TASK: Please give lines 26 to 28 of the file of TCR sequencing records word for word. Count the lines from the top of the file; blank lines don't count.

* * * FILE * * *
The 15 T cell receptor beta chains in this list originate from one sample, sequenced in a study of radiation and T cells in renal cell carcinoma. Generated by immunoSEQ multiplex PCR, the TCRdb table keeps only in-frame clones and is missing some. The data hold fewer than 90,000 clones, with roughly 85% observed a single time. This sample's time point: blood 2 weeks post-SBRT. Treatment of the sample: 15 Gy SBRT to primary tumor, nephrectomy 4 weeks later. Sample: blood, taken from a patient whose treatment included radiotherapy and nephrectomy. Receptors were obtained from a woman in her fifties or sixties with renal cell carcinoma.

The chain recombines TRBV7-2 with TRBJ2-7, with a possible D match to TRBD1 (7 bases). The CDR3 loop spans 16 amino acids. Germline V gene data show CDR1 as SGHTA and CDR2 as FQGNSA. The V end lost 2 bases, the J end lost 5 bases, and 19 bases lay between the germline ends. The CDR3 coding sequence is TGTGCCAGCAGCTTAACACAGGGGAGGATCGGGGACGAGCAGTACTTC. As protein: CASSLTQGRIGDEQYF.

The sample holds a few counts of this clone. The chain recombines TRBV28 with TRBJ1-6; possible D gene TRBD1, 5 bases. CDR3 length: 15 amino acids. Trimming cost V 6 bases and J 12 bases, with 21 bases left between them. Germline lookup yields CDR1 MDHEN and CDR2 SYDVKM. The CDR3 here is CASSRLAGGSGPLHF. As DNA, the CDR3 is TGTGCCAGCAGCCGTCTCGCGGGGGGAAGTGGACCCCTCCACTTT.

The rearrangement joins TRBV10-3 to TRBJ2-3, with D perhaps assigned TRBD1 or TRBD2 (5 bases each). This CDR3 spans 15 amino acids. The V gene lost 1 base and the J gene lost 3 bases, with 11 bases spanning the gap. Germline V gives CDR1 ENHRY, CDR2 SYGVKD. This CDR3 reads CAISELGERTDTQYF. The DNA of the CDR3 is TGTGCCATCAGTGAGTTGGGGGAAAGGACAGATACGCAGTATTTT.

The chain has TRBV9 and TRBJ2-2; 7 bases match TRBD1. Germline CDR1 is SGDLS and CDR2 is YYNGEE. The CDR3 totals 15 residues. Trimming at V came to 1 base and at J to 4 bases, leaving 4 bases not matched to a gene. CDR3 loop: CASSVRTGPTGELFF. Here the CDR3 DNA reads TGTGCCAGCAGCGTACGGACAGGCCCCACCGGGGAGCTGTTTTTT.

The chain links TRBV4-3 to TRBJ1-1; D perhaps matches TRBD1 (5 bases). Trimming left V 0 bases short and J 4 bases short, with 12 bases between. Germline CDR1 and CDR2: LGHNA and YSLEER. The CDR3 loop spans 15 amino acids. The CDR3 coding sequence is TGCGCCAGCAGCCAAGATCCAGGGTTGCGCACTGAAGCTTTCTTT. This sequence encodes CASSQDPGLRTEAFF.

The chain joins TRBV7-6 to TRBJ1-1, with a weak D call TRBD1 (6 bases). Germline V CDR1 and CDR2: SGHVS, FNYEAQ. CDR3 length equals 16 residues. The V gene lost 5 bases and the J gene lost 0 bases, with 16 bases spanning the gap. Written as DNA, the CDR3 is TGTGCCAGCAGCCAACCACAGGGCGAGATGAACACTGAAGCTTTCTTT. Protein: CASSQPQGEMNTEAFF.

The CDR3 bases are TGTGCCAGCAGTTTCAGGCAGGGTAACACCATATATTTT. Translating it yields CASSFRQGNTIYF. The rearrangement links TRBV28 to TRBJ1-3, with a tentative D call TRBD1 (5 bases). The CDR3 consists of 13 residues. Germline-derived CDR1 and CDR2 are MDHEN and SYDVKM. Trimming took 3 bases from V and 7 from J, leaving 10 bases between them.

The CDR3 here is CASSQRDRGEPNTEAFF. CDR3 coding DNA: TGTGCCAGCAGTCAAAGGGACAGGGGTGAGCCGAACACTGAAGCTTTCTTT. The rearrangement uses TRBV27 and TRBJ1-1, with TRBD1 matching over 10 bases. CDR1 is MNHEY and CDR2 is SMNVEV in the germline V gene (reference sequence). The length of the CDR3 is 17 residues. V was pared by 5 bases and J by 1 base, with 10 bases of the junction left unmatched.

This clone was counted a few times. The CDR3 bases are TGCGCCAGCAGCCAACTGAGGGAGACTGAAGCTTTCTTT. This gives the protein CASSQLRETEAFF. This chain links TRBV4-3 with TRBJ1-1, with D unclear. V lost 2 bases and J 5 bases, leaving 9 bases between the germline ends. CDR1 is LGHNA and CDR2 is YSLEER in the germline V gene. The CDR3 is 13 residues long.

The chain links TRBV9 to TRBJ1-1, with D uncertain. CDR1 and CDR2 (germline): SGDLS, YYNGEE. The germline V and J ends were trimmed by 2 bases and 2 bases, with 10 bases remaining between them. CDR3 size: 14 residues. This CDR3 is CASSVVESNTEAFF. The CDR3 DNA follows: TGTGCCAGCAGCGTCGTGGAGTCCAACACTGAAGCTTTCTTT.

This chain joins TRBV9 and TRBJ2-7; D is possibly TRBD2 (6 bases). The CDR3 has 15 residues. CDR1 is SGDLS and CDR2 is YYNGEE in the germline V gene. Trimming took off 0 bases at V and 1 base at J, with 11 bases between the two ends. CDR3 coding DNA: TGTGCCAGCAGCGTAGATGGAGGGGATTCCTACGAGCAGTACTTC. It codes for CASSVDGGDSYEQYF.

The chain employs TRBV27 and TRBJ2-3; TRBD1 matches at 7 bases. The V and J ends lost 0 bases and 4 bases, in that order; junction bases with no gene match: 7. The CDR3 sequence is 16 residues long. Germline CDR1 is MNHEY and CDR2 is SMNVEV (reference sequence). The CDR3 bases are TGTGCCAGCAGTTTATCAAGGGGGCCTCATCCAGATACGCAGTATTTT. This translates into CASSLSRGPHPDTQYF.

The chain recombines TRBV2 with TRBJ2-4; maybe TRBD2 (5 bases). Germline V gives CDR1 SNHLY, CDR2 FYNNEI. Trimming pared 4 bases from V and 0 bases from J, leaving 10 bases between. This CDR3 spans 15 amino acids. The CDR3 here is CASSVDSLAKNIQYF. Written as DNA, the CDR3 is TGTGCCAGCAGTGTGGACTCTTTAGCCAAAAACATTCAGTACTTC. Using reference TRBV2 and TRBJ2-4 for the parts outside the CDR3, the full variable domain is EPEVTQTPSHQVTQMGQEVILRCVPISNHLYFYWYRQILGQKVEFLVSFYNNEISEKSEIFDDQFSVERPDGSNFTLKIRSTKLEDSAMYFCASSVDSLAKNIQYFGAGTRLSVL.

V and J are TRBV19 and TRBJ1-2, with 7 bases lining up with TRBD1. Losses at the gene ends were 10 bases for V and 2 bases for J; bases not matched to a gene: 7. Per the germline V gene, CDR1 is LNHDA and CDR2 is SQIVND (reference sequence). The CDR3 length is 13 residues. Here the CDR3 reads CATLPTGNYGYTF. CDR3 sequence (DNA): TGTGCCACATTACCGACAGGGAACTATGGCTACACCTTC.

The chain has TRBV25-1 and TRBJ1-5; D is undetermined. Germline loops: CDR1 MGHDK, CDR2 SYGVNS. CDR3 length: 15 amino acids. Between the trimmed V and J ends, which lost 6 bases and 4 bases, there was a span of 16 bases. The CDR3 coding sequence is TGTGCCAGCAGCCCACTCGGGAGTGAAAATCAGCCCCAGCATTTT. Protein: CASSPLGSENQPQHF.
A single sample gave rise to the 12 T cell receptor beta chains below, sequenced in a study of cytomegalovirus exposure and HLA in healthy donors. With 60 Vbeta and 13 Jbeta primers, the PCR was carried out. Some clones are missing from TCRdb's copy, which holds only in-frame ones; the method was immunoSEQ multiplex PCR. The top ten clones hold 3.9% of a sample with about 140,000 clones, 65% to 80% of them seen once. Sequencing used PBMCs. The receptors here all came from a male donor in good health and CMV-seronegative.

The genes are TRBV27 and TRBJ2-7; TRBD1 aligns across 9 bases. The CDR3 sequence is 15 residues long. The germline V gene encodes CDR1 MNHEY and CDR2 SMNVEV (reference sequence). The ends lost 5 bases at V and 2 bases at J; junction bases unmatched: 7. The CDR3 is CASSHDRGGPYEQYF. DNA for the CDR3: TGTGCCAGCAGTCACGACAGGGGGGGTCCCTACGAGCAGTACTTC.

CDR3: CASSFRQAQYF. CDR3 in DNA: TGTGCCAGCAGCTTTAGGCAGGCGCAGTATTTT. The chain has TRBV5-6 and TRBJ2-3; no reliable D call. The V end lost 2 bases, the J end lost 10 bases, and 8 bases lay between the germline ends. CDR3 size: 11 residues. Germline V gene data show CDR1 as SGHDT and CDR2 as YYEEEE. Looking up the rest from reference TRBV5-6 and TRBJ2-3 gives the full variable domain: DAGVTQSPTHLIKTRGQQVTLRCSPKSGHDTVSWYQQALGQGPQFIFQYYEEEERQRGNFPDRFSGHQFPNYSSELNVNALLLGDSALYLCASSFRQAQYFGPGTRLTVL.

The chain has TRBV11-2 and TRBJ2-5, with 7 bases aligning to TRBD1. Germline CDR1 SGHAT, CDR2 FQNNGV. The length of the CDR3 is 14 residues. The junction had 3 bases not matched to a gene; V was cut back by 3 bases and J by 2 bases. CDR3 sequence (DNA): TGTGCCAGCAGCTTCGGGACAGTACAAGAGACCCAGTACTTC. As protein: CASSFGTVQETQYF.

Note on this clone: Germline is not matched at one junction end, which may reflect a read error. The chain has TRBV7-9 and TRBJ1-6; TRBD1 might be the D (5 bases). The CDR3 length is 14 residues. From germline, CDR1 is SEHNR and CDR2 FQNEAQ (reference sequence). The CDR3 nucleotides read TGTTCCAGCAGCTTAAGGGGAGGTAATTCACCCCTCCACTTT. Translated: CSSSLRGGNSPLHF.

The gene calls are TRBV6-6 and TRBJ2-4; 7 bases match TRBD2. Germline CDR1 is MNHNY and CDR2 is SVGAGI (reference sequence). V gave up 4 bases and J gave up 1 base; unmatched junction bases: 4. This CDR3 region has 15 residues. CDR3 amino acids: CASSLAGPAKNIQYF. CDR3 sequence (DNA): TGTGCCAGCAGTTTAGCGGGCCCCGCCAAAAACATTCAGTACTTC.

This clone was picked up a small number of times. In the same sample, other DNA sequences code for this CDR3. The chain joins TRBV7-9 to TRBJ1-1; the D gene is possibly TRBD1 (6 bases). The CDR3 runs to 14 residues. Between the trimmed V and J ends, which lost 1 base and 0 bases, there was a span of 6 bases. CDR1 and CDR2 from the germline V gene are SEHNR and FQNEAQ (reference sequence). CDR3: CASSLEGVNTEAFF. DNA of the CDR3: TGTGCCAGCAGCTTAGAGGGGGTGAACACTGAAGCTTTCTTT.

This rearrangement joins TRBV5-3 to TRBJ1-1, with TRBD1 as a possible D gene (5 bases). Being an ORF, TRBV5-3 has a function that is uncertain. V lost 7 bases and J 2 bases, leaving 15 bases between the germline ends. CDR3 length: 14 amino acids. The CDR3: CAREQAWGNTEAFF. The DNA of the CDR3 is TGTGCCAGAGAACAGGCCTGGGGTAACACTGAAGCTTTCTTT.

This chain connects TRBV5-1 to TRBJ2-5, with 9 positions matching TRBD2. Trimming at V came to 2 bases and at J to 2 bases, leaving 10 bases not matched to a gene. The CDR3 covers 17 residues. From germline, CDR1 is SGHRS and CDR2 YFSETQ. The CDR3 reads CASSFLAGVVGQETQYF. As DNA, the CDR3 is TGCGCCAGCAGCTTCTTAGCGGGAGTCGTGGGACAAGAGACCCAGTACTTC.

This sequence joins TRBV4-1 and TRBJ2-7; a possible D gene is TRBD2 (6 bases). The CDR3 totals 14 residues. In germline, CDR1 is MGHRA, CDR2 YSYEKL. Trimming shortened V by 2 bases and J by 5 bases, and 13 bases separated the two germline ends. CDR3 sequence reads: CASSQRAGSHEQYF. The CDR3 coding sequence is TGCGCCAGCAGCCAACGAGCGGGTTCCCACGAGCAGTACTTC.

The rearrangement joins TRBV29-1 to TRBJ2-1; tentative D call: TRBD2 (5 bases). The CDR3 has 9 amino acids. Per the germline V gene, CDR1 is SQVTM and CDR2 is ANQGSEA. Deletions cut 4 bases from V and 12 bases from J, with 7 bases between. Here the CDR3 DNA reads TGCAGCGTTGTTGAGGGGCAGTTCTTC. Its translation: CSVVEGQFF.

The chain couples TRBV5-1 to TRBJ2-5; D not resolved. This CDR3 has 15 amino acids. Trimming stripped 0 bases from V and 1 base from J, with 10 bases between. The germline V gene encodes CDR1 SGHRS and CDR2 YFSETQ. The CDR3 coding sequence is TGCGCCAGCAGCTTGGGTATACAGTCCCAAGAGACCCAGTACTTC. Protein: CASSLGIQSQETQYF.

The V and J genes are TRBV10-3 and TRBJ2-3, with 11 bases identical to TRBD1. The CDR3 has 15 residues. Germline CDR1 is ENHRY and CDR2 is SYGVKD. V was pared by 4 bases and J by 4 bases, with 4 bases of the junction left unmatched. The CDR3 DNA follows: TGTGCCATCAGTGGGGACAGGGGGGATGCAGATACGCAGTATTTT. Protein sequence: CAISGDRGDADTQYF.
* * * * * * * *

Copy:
This sequence joins TRBV4-1 and TRBJ2-7; a possible D gene is TRBD2 (6 bases). The CDR3 totals 14 residues. In germline, CDR1 is MGHRA, CDR2 YSYEKL. Trimming shortened V by 2 bases and J by 5 bases, and 13 bases separated the two germline ends. CDR3 sequence reads: CASSQRAGSHEQYF. The CDR3 coding sequence is TGCGCCAGCAGCCAACGAGCGGGTTCCCACGAGCAGTACTTC.

The rearrangement joins TRBV29-1 to TRBJ2-1; tentative D call: TRBD2 (5 bases). The CDR3 has 9 amino acids. Per the germline V gene, CDR1 is SQVTM and CDR2 is ANQGSEA. Deletions cut 4 bases from V and 12 bases from J, with 7 bases between. Here the CDR3 DNA reads TGCAGCGTTGTTGAGGGGCAGTTCTTC. Its translation: CSVVEGQFF.

The chain couples TRBV5-1 to TRBJ2-5; D not resolved. This CDR3 has 15 amino acids. Trimming stripped 0 bases from V and 1 base from J, with 10 bases between. The germline V gene encodes CDR1 SGHRS and CDR2 YFSETQ. The CDR3 coding sequence is TGCGCCAGCAGCTTGGGTATACAGTCCCAAGAGACCCAGTACTTC. Protein: CASSLGIQSQETQYF.